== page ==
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This first-time team-up of two New Zealand talents is an intriguing one. Maori sound artist Rob Thorne generally has a more approach to sound that is more abstract and more rooted in acoustic instruments than electronics producer FIS, but the space where they meet in the middle on Clear Stones is special territory indeed, each artist working around the other. Out on Subtext.

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REVIEWS

Clear Stones by FIS and Rob Thorne
2 reviews. Write a review for us »
9/10 Robin 11 May 2017

Herein do New Zealand super-pairing Fis & Rob Thorne join forces for a record of super-microscopic noise. Fis’ universe-rattling sound design has previously wowed in many a format, but for ‘Clear Stones’ he lays out a lucid production that exhibits the performances of partner Thorne, a Māori sound artist who uses his array of traditional instruments (the taonga pūoro, or “singing treasures”) against the clear-as-day spaces and furiously dissonant fragments of Fis.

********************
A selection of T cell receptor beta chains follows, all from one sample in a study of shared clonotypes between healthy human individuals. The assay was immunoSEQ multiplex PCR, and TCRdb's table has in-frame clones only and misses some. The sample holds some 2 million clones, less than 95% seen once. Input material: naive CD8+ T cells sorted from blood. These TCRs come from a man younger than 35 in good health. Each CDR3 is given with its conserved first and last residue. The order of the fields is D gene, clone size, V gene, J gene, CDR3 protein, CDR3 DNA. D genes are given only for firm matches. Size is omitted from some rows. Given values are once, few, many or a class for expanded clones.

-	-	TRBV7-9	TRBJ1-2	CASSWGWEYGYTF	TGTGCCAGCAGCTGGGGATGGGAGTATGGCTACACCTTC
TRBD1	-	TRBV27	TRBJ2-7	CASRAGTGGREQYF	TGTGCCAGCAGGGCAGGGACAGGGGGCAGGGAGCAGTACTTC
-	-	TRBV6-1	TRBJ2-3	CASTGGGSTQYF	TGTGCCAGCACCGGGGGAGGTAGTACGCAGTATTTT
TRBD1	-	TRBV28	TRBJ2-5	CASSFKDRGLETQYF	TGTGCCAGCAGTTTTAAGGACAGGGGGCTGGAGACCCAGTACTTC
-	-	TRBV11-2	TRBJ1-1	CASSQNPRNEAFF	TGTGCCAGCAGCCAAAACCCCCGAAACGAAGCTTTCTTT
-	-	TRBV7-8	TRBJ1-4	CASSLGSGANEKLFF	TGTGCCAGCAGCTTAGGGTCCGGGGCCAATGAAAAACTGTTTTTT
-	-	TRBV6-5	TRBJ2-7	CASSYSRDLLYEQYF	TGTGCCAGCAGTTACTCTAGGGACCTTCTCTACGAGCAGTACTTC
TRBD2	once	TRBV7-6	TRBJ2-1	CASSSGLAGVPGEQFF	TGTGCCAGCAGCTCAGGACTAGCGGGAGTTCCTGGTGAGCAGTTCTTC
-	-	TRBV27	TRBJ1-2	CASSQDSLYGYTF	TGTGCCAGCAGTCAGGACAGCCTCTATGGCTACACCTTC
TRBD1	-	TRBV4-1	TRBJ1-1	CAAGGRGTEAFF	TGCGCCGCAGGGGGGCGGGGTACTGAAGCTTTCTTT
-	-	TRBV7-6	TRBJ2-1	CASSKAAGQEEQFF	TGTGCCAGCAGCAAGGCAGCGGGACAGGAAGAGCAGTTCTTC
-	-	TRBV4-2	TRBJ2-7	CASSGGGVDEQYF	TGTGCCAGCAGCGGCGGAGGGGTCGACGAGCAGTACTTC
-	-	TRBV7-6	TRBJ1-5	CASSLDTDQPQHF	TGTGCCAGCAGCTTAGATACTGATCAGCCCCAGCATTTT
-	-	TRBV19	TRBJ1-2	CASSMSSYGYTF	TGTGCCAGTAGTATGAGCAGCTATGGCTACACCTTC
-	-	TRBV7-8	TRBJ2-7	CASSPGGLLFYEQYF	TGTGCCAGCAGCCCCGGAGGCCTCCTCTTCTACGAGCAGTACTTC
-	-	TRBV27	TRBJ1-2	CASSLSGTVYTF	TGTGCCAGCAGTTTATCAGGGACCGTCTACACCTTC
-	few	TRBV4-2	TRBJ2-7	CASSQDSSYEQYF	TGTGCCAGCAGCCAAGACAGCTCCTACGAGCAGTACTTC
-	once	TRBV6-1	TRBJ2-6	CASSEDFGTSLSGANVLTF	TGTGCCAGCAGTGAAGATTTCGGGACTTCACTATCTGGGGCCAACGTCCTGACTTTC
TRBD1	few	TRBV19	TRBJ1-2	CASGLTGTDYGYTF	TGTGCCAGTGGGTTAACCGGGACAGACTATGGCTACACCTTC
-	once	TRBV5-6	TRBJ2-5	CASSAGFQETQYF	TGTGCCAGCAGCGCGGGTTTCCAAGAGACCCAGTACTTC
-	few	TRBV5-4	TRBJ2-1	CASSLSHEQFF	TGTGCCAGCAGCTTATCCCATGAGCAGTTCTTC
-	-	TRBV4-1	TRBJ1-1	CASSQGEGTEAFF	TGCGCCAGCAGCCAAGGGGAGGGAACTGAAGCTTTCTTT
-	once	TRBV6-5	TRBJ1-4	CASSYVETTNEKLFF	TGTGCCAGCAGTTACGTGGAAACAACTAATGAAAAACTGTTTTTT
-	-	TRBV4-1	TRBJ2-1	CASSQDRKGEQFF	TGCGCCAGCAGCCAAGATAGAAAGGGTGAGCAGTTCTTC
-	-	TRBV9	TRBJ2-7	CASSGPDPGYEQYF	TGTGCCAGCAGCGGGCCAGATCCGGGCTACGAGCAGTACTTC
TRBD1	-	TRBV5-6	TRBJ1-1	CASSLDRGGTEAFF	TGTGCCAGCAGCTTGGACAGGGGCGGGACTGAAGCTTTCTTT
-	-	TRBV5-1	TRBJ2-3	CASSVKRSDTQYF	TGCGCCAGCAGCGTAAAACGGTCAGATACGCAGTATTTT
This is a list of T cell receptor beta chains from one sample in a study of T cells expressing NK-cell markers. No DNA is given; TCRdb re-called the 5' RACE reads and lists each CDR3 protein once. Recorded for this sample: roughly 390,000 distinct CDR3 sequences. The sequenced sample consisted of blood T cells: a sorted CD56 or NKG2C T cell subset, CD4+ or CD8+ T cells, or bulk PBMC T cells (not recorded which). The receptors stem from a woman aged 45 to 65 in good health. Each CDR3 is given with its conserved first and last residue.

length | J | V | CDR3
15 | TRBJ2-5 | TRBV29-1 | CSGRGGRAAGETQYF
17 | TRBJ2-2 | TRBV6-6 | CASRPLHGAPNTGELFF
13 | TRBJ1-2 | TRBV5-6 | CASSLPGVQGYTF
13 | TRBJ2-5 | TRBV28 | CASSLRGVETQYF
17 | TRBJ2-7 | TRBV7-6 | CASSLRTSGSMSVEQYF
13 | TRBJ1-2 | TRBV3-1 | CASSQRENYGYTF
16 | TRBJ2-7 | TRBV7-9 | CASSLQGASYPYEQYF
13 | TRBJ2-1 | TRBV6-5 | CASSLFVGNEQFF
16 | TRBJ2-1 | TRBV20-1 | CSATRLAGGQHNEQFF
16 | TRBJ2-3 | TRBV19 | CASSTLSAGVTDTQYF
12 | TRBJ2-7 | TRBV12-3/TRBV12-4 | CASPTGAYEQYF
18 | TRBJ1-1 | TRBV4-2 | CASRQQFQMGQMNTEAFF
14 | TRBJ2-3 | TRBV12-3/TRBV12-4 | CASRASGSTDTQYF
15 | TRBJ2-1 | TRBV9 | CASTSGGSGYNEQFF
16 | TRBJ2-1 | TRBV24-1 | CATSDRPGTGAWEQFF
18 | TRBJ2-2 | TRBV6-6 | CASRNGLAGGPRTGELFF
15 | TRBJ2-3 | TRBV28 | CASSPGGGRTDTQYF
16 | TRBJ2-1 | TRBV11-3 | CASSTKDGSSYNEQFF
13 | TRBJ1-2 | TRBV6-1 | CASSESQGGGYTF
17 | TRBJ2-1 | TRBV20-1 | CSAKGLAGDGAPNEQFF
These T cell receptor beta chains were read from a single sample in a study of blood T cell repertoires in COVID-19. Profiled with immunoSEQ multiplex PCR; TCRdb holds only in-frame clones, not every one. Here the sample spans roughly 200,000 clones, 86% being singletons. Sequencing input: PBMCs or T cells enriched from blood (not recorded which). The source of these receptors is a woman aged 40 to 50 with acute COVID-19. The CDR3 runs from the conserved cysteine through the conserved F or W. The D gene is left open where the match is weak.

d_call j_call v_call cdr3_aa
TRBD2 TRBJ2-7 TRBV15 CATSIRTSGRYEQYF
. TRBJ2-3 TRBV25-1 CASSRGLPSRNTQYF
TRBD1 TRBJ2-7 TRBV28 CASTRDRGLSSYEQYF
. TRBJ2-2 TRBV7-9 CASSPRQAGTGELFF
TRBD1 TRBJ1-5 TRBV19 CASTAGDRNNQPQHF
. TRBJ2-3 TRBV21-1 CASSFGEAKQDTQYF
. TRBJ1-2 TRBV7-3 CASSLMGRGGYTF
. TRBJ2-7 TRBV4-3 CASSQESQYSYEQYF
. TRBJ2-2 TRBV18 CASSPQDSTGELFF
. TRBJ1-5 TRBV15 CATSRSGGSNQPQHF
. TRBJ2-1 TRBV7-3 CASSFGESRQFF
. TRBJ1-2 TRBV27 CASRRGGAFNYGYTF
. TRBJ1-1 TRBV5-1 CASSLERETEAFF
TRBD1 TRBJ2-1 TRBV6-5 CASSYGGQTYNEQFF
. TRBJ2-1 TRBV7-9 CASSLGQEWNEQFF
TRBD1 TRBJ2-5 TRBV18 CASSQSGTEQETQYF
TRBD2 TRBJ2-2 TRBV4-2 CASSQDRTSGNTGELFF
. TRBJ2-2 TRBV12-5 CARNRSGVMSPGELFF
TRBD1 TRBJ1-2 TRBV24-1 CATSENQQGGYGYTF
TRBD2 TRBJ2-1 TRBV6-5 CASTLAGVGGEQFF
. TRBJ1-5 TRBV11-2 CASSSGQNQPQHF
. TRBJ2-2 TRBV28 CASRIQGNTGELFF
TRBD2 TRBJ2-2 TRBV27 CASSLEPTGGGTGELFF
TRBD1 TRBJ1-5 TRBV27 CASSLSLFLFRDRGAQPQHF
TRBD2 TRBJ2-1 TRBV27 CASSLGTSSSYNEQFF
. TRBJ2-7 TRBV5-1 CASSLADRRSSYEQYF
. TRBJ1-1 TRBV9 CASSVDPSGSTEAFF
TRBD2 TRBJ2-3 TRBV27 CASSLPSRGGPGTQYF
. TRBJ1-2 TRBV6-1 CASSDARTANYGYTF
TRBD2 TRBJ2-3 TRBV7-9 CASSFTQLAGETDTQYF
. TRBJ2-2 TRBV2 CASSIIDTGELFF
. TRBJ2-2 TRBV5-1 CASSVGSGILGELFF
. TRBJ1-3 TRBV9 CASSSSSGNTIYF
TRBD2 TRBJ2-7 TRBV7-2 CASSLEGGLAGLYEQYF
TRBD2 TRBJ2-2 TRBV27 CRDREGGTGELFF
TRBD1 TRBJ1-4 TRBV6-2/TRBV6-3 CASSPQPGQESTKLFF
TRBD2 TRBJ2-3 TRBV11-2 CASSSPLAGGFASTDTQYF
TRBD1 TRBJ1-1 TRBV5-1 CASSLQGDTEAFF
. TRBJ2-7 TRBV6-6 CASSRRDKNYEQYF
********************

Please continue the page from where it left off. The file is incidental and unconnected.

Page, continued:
It is staggering. To bring together two types of sound design so specific and detail them so perfectly together is impressive -- at once Fis is zooming in on Thorne’s sounds, highlighting the breath that blows the instruments itself as well as the frequencies those instruments travel at, and also creating soundscapes that overwhelm. It’s the case that their practices, in a strange way, can do similar things, as Fis notes the distortion I think I’ve heard may actually be the resonating of Thorne’s pūtōrino. Their performances are inseparable.

It is not simply one environment that the duo create together, but a whole set of elements crashing against it. “Front Ear” is a monstrous drone that suggests rhythm through Fis’ caustic, roaring waves of sound and the high frequencies delivered by Thorne. “Glunn Herrin” builds like a train travelling faster and faster towards its recipient, its oscillations terrifying before collapsing into silence for Thorne to receive with dissonant blows. Every detail is meticulous and compelling; fucking listen to this.


10/10 Eric Customer rating (no review), 7th February 2018



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